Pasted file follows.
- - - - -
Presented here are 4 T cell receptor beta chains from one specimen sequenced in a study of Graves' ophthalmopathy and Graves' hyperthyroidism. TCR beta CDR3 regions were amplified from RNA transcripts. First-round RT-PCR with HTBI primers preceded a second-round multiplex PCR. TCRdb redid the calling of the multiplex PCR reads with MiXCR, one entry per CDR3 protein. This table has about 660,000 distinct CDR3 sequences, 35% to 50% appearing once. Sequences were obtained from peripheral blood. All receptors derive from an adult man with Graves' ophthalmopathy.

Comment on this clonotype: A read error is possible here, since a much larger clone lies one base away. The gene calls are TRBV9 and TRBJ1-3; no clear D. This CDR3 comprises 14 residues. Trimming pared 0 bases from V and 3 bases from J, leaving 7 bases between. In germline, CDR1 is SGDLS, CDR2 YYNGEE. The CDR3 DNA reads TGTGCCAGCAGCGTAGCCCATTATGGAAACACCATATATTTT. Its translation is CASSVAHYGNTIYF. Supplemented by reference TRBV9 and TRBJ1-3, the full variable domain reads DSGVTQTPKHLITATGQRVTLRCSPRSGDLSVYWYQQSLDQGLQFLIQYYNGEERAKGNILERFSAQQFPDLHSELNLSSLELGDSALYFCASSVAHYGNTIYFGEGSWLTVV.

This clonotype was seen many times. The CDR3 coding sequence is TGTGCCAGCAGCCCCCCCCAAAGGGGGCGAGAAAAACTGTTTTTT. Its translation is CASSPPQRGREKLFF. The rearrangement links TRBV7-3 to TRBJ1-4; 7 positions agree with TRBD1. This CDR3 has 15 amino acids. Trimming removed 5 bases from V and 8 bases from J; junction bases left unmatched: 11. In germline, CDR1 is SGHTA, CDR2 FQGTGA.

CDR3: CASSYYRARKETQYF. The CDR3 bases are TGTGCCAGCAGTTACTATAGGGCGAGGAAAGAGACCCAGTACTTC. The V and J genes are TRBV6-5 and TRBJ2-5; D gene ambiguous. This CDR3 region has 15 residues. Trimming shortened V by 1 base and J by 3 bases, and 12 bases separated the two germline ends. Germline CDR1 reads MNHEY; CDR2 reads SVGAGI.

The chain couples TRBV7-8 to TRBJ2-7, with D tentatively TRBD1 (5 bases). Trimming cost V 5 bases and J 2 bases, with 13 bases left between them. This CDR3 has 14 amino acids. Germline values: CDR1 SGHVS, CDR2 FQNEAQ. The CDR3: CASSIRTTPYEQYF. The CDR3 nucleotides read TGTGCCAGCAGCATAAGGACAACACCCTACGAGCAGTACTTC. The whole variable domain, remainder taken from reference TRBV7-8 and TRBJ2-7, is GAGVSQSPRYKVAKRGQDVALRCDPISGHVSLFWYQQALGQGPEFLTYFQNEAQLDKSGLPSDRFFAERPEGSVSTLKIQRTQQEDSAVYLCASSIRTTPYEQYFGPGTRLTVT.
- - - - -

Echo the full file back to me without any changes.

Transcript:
Presented here are 4 T cell receptor beta chains from one specimen sequenced in a study of Graves' ophthalmopathy and Graves' hyperthyroidism. TCR beta CDR3 regions were amplified from RNA transcripts. First-round RT-PCR with HTBI primers preceded a second-round multiplex PCR. TCRdb redid the calling of the multiplex PCR reads with MiXCR, one entry per CDR3 protein. This table has about 660,000 distinct CDR3 sequences, 35% to 50% appearing once. Sequences were obtained from peripheral blood. All receptors derive from an adult man with Graves' ophthalmopathy.

Comment on this clonotype: A read error is possible here, since a much larger clone lies one base away. The gene calls are TRBV9 and TRBJ1-3; no clear D. This CDR3 comprises 14 residues. Trimming pared 0 bases from V and 3 bases from J, leaving 7 bases between. In germline, CDR1 is SGDLS, CDR2 YYNGEE. The CDR3 DNA reads TGTGCCAGCAGCGTAGCCCATTATGGAAACACCATATATTTT. Its translation is CASSVAHYGNTIYF. Supplemented by reference TRBV9 and TRBJ1-3, the full variable domain reads DSGVTQTPKHLITATGQRVTLRCSPRSGDLSVYWYQQSLDQGLQFLIQYYNGEERAKGNILERFSAQQFPDLHSELNLSSLELGDSALYFCASSVAHYGNTIYFGEGSWLTVV.

This clonotype was seen many times. The CDR3 coding sequence is TGTGCCAGCAGCCCCCCCCAAAGGGGGCGAGAAAAACTGTTTTTT. Its translation is CASSPPQRGREKLFF. The rearrangement links TRBV7-3 to TRBJ1-4; 7 positions agree with TRBD1. This CDR3 has 15 amino acids. Trimming removed 5 bases from V and 8 bases from J; junction bases left unmatched: 11. In germline, CDR1 is SGHTA, CDR2 FQGTGA.

CDR3: CASSYYRARKETQYF. The CDR3 bases are TGTGCCAGCAGTTACTATAGGGCGAGGAAAGAGACCCAGTACTTC. The V and J genes are TRBV6-5 and TRBJ2-5; D gene ambiguous. This CDR3 region has 15 residues. Trimming shortened V by 1 base and J by 3 bases, and 12 bases separated the two germline ends. Germline CDR1 reads MNHEY; CDR2 reads SVGAGI.

The chain couples TRBV7-8 to TRBJ2-7, with D tentatively TRBD1 (5 bases). Trimming cost V 5 bases and J 2 bases, with 13 bases left between them. This CDR3 has 14 amino acids. Germline values: CDR1 SGHVS, CDR2 FQNEAQ. The CDR3: CASSIRTTPYEQYF. The CDR3 nucleotides read TGTGCCAGCAGCATAAGGACAACACCCTACGAGCAGTACTTC. The whole variable domain, remainder taken from reference TRBV7-8 and TRBJ2-7, is GAGVSQSPRYKVAKRGQDVALRCDPISGHVSLFWYQQALGQGPEFLTYFQNEAQLDKSGLPSDRFFAERPEGSVSTLKIQRTQQEDSAVYLCASSIRTTPYEQYFGPGTRLTVT.